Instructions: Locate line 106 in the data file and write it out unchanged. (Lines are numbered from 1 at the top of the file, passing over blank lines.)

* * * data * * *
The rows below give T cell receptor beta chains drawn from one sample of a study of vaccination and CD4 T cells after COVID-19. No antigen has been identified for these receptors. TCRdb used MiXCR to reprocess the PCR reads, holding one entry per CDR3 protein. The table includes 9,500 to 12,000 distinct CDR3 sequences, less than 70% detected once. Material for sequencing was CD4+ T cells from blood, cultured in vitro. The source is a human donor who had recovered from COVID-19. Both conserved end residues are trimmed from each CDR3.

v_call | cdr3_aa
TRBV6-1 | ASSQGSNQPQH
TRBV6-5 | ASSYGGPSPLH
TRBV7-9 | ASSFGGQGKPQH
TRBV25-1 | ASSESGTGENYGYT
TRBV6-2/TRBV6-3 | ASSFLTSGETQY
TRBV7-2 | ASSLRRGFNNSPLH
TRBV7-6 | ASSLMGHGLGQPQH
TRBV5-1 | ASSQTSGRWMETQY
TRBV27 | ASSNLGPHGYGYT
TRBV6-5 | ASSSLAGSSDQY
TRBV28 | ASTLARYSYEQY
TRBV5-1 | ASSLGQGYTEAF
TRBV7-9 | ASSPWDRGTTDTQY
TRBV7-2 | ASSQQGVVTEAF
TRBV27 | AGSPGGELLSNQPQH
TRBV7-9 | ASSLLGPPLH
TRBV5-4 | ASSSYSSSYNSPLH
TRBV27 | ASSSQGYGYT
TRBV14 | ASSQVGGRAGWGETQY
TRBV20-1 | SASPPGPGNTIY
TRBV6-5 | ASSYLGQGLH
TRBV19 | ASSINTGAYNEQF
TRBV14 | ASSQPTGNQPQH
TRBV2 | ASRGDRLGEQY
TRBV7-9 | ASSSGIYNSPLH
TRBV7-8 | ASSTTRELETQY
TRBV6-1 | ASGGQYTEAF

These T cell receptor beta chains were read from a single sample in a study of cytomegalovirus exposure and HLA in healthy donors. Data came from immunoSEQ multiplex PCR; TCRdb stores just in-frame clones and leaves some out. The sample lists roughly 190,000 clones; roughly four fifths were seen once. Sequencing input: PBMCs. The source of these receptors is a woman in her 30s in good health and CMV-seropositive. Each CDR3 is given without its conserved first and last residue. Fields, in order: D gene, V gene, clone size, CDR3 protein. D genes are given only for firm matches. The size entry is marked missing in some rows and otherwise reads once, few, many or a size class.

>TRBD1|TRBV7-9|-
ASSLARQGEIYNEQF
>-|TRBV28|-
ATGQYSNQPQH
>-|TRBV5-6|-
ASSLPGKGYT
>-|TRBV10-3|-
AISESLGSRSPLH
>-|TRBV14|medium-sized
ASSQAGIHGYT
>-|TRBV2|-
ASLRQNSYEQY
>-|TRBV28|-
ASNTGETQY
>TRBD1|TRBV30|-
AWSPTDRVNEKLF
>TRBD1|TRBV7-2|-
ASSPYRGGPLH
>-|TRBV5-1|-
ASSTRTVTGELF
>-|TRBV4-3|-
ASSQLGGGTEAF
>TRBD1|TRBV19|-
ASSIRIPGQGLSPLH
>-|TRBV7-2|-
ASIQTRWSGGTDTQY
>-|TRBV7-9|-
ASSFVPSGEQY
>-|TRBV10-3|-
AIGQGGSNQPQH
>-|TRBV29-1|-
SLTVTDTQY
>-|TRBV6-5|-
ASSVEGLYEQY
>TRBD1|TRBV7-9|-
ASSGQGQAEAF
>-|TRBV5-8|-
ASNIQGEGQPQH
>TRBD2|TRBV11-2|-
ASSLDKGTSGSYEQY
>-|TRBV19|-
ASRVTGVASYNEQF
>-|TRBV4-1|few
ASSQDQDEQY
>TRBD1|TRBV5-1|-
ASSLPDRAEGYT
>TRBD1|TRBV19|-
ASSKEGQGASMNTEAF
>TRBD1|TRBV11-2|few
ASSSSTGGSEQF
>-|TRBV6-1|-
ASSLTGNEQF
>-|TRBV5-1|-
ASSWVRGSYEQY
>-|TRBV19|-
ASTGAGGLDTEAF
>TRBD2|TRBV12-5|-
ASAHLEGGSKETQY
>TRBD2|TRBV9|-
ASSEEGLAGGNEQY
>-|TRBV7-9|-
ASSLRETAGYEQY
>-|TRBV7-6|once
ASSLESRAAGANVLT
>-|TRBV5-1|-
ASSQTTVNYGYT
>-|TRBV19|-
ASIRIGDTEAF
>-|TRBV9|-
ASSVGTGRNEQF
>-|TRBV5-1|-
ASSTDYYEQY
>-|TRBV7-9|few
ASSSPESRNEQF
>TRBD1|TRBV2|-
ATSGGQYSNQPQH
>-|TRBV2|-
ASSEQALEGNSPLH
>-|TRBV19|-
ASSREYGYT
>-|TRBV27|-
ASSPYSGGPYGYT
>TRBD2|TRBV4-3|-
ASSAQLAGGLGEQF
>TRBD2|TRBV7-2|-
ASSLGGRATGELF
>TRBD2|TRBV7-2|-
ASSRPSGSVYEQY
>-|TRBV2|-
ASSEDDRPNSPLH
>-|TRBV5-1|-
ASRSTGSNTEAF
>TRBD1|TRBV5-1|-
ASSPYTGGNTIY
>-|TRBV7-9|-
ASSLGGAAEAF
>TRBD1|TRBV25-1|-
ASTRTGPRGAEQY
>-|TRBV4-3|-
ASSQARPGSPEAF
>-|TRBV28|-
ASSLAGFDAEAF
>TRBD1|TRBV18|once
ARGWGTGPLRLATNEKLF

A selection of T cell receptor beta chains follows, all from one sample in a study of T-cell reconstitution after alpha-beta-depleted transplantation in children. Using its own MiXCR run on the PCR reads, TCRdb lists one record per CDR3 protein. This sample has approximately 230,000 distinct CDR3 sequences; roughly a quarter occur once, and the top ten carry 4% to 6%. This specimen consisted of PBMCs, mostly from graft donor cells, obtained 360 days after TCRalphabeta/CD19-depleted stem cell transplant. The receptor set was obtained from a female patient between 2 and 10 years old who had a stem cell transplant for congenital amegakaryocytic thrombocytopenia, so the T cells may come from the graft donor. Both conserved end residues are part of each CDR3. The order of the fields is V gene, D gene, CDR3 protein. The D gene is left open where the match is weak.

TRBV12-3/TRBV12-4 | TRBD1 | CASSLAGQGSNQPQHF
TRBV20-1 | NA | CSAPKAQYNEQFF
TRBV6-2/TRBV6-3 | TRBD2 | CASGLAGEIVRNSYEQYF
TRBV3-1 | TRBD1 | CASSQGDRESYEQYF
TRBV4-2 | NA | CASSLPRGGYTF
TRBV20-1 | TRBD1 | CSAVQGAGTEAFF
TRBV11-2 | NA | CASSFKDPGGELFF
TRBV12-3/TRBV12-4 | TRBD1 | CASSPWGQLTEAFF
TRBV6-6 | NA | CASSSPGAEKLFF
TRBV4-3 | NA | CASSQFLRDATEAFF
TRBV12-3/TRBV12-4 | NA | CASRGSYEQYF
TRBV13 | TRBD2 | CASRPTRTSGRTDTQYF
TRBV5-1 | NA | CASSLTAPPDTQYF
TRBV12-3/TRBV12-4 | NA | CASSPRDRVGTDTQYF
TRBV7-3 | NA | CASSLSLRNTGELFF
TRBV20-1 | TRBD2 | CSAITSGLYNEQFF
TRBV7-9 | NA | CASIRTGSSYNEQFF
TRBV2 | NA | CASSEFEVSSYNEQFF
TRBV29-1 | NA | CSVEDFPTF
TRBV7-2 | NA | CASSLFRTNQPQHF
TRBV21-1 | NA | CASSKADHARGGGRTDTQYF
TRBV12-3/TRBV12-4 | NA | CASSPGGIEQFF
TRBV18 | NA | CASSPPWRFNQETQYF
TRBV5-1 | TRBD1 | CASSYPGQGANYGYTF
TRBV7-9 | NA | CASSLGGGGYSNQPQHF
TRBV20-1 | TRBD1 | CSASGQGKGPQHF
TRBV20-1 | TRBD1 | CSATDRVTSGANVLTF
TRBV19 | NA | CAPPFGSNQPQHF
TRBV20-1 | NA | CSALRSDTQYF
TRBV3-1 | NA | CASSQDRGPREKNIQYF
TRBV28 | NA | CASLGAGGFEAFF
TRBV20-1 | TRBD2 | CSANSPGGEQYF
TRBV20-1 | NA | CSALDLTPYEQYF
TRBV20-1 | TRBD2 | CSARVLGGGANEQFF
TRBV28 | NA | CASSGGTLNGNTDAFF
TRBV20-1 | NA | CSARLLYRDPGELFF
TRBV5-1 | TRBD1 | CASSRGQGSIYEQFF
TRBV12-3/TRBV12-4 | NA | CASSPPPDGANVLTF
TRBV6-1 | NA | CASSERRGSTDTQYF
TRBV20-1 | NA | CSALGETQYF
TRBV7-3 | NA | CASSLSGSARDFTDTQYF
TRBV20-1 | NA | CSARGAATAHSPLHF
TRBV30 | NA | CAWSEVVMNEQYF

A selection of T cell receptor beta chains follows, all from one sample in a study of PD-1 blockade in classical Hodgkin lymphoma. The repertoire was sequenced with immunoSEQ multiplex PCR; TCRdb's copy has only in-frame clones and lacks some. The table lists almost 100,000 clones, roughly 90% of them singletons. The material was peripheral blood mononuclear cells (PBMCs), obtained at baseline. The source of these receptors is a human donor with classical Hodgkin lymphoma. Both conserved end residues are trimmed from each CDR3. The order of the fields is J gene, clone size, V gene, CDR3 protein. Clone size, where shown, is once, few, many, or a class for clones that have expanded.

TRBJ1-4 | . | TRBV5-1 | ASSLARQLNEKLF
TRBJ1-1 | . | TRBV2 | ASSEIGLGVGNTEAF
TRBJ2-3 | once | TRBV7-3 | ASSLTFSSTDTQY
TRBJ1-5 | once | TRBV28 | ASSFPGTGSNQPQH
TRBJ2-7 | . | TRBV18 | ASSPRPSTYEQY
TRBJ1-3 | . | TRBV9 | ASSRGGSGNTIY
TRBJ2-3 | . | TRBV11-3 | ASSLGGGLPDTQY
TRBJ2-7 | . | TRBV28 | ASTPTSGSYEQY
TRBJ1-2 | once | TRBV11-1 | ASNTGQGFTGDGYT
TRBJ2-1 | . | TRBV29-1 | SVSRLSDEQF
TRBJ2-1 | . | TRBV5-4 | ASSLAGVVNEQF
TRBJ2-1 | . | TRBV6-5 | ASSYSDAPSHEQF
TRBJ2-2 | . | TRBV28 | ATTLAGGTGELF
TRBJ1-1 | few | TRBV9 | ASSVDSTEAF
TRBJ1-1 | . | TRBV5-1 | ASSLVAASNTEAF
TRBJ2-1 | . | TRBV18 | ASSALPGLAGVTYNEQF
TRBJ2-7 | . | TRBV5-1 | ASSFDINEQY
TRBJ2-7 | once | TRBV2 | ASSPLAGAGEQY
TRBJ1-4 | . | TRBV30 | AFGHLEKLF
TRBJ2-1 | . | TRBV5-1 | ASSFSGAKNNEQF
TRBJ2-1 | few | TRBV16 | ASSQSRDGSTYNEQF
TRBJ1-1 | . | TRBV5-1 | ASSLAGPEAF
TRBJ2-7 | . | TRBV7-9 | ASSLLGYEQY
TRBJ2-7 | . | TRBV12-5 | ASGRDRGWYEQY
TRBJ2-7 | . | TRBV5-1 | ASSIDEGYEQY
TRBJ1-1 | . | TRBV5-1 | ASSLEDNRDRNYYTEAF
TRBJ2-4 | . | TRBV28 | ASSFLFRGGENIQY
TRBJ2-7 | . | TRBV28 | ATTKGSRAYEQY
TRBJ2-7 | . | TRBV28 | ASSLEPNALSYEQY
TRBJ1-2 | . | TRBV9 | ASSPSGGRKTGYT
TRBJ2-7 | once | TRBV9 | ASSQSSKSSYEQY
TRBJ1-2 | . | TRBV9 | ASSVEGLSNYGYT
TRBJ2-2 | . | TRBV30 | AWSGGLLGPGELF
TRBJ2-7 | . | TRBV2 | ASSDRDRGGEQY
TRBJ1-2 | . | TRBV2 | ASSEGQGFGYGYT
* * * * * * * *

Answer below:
ATSGGQYSNQPQH